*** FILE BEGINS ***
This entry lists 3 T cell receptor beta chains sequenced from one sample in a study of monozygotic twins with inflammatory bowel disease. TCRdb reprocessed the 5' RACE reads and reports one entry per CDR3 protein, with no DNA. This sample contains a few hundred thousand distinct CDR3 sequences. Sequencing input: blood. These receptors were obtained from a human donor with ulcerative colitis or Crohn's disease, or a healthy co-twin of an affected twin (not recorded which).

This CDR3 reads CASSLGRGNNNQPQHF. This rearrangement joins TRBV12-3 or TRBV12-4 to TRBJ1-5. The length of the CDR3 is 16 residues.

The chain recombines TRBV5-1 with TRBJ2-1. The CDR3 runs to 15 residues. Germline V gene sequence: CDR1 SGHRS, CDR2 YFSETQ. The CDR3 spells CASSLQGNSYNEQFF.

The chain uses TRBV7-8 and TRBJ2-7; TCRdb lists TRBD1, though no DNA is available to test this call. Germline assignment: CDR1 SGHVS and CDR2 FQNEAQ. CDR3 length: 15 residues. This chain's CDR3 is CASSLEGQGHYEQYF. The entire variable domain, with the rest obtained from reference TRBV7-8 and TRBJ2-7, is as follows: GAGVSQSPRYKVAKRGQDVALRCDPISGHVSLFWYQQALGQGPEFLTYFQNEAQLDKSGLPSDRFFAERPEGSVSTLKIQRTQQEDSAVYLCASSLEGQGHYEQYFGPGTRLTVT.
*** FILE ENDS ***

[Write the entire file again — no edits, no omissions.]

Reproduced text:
This entry lists 3 T cell receptor beta chains sequenced from one sample in a study of monozygotic twins with inflammatory bowel disease. TCRdb reprocessed the 5' RACE reads and reports one entry per CDR3 protein, with no DNA. This sample contains a few hundred thousand distinct CDR3 sequences. Sequencing input: blood. These receptors were obtained from a human donor with ulcerative colitis or Crohn's disease, or a healthy co-twin of an affected twin (not recorded which).

This CDR3 reads CASSLGRGNNNQPQHF. This rearrangement joins TRBV12-3 or TRBV12-4 to TRBJ1-5. The length of the CDR3 is 16 residues.

The chain recombines TRBV5-1 with TRBJ2-1. The CDR3 runs to 15 residues. Germline V gene sequence: CDR1 SGHRS, CDR2 YFSETQ. The CDR3 spells CASSLQGNSYNEQFF.

The chain uses TRBV7-8 and TRBJ2-7; TCRdb lists TRBD1, though no DNA is available to test this call. Germline assignment: CDR1 SGHVS and CDR2 FQNEAQ. CDR3 length: 15 residues. This chain's CDR3 is CASSLEGQGHYEQYF. The entire variable domain, with the rest obtained from reference TRBV7-8 and TRBJ2-7, is as follows: GAGVSQSPRYKVAKRGQDVALRCDPISGHVSLFWYQQALGQGPEFLTYFQNEAQLDKSGLPSDRFFAERPEGSVSTLKIQRTQQEDSAVYLCASSLEGQGHYEQYFGPGTRLTVT.